“There were a number of things that Polaroid needed to do in order to transform ourselves to become first and foremost in conversations about imaging,” said Jon Pollock, senior VP and COO of Polaroid. “We talked to a dozen or so individuals with the following criteria: number one, can they help us engage in conversations with that younger audience; two, are they true advocates of the brand;and three, we wanted someone who was interested in partnering with us on different levels. Lady Gaga fit all of those bills very nicely; she’s relevant, she’s a rabid fan of the brand and she wanted to partner at a much deeper level than a standard endorser relationship.”

For those of you who aren’t sure who Lady Gaga is, she’s hard not to notice. She’s kind of like the Madonna of the new millennium, just much more “out there.” She is defining fashion, music and theatrics for the 18–25 set, and she’s more than just flash. She’s talent personified.

Hers is not just a standard endorsement deal. “She is our creative director, and we take this seriously,” said Pollock. “She has some magic creatively that we want to infuse into the brand; she is involved with our creative direction at the highest levels, including the look and feel of the products, the fit and finish of the products, and the user experience. These products will be co-branded Polaroid and Lady Gaga—a specialty line of products that will be specially designed by her.”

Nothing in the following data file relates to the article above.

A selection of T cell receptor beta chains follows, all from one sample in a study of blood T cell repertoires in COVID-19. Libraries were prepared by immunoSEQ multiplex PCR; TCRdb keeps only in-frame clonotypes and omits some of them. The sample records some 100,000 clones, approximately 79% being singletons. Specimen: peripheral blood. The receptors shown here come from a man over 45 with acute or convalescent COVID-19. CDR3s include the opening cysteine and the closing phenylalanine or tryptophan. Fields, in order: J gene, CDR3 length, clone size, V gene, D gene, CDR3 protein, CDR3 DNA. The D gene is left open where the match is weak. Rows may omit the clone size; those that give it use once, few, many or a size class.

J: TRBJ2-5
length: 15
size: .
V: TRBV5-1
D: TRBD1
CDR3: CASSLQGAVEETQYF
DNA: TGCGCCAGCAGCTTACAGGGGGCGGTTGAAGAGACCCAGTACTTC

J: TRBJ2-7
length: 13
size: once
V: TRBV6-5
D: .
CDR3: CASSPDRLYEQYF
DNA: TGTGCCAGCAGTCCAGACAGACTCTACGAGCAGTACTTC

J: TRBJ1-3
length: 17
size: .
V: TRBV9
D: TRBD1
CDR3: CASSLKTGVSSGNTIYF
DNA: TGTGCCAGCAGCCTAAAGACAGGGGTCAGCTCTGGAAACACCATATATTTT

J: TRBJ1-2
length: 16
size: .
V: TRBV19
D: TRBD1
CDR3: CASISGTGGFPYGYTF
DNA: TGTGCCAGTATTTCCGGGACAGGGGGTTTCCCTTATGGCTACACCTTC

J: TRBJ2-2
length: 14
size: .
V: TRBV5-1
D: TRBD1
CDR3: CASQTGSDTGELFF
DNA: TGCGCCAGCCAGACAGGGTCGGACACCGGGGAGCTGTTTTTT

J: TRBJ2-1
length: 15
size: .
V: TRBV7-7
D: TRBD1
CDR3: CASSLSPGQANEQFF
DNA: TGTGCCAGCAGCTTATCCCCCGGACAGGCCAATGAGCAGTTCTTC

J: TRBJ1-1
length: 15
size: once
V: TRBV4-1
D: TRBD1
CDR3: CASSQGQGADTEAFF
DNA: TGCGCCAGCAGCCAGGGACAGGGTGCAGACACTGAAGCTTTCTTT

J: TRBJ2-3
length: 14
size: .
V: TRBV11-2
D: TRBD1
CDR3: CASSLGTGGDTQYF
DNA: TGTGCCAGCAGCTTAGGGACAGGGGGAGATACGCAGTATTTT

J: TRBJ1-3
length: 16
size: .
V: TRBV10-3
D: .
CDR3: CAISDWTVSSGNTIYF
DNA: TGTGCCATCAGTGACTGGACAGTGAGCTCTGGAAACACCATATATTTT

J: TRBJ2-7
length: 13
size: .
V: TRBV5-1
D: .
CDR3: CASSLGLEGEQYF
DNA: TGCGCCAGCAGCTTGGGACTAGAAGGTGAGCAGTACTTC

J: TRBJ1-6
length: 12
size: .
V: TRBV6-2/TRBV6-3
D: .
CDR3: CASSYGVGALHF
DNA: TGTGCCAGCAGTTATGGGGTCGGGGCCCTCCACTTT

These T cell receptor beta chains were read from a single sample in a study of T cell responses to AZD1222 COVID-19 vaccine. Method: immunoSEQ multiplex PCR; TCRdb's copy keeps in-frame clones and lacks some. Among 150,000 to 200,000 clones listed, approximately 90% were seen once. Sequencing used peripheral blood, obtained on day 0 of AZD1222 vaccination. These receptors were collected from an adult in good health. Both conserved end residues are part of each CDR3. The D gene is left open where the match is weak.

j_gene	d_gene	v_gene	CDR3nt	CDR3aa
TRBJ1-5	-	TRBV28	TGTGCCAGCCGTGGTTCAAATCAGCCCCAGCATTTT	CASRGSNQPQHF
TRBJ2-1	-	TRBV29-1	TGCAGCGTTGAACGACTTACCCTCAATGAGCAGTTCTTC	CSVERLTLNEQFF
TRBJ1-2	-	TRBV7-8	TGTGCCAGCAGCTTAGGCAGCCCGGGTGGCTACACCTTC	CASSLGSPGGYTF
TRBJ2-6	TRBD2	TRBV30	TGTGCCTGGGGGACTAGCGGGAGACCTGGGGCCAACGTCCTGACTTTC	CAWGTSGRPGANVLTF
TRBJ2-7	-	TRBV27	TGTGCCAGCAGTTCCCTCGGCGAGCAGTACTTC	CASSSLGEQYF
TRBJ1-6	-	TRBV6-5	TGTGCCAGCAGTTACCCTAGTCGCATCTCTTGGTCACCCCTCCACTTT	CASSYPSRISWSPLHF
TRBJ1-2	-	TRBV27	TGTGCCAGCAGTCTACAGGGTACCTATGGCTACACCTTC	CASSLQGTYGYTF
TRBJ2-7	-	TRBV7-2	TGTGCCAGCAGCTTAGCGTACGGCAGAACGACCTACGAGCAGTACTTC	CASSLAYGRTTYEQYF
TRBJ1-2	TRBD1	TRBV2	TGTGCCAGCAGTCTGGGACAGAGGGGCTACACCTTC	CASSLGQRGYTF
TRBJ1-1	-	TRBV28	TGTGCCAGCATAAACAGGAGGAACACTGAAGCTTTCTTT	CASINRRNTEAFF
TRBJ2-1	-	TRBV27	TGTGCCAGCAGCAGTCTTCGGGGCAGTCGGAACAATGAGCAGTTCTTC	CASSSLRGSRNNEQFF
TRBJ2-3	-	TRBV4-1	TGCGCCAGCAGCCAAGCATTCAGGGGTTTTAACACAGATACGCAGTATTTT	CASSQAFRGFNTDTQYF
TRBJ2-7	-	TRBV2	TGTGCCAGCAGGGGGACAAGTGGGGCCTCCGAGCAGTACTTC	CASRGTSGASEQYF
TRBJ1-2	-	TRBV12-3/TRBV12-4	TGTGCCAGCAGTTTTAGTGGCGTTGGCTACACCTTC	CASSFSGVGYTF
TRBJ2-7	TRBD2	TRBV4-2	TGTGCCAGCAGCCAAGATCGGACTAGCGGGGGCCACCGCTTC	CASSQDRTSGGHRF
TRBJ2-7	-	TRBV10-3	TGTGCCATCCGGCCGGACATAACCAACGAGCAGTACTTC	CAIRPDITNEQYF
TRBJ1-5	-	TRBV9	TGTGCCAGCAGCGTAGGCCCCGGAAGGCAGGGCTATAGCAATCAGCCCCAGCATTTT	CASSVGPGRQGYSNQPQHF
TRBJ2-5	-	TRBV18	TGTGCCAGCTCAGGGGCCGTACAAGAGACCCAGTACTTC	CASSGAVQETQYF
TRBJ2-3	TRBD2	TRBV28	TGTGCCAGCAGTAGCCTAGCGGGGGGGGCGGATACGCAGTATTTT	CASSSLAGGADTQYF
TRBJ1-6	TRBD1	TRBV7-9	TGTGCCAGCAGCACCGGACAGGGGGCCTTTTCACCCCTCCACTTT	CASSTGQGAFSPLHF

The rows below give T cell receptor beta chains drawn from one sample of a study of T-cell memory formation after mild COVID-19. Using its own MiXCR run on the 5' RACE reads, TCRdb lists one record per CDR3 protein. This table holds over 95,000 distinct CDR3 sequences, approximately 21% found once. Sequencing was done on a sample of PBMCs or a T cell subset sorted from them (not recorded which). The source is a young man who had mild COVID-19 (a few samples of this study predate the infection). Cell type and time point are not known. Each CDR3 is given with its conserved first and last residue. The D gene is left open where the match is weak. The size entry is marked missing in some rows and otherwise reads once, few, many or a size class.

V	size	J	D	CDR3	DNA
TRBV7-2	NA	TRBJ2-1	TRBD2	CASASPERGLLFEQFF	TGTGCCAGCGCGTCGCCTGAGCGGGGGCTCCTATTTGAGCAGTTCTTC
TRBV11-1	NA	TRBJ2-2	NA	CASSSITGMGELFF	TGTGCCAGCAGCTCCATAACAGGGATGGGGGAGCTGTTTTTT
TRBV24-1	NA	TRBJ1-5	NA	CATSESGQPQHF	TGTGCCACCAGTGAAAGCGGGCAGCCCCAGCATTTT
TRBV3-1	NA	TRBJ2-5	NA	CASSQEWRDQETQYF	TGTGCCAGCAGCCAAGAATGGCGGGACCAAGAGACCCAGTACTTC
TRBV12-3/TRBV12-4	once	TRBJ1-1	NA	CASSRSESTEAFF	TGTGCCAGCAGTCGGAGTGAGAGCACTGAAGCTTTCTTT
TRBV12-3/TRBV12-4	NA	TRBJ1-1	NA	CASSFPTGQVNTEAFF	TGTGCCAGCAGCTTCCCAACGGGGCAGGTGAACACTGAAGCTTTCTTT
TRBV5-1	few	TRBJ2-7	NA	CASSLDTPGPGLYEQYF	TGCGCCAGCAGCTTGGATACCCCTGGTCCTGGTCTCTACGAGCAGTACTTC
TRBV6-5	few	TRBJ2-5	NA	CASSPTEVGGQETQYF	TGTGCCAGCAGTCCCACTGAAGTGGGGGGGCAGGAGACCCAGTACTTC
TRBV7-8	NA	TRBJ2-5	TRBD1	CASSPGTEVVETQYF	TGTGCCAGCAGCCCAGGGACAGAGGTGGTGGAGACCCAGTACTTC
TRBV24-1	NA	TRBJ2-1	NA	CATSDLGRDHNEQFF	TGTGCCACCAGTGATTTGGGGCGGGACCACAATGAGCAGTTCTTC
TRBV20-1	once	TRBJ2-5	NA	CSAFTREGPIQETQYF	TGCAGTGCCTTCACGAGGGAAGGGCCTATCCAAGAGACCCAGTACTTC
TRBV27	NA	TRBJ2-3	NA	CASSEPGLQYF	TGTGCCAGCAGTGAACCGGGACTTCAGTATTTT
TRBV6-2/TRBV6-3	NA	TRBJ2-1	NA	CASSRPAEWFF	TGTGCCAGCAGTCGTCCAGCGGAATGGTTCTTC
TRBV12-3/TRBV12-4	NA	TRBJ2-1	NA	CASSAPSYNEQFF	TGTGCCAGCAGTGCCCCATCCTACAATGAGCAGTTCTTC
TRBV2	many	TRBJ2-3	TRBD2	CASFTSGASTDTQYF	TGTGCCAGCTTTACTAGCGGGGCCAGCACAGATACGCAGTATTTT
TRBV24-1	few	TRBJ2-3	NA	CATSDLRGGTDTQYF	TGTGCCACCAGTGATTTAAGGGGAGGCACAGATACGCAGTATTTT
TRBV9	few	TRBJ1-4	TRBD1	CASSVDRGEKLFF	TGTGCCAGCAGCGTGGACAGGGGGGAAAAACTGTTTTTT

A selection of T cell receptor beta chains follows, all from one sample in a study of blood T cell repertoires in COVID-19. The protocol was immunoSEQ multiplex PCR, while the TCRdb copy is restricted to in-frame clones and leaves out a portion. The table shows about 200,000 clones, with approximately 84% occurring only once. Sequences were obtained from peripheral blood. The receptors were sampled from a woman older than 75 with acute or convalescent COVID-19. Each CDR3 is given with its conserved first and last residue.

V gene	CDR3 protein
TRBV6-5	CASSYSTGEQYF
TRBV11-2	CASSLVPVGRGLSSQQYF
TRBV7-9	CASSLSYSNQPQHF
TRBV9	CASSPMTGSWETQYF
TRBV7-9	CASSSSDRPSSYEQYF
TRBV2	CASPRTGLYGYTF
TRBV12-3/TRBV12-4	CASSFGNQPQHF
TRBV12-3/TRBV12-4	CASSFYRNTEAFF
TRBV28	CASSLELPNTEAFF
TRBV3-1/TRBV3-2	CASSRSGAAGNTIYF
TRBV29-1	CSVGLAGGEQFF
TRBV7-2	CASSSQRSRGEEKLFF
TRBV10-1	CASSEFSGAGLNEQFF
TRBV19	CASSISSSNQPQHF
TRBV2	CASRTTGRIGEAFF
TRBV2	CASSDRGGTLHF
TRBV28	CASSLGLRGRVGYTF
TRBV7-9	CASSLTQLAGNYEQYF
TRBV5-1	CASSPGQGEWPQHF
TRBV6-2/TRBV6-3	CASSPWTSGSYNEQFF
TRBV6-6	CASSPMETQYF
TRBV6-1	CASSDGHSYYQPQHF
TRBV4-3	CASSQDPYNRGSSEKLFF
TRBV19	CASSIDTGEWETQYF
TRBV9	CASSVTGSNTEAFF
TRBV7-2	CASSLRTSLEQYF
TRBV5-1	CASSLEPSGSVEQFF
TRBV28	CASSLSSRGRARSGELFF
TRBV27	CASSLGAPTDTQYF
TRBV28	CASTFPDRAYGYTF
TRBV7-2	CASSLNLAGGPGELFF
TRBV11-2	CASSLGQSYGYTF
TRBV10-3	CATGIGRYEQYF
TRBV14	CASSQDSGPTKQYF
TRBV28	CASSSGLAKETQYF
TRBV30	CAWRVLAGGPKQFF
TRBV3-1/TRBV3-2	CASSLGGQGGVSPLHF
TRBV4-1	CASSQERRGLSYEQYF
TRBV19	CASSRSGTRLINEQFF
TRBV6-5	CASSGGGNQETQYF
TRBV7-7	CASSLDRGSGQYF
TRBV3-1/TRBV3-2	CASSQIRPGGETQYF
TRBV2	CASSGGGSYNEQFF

Sony has taken a different approach, calling on Taylor Swift, probably the most wholesome, talented singer-actress to come around in a long time. “The real key with Taylor is that she’s a true-to-life ‘make.believe’ story,” said Steve Sommers, Sony Electronic’s director of Marketing, referring to Sony’s current advertising platform. “At 20 years old, it’s amazing what she’s accomplished—multiple Grammy award-winning artist, singer, songwriter, actress—and she fits our platform perfectly.”

So is Sony also reaching out for the younger, socially active set? 

“I think Taylor has cross-category and cross-generational appeal,” said Sommers. “When you’re talking about the point-and-shoot category, with 75+% household penetration, basically everyone’s got one, and they’re taking tens of millions of pictures a year. We think she speaks to all of those different groups.”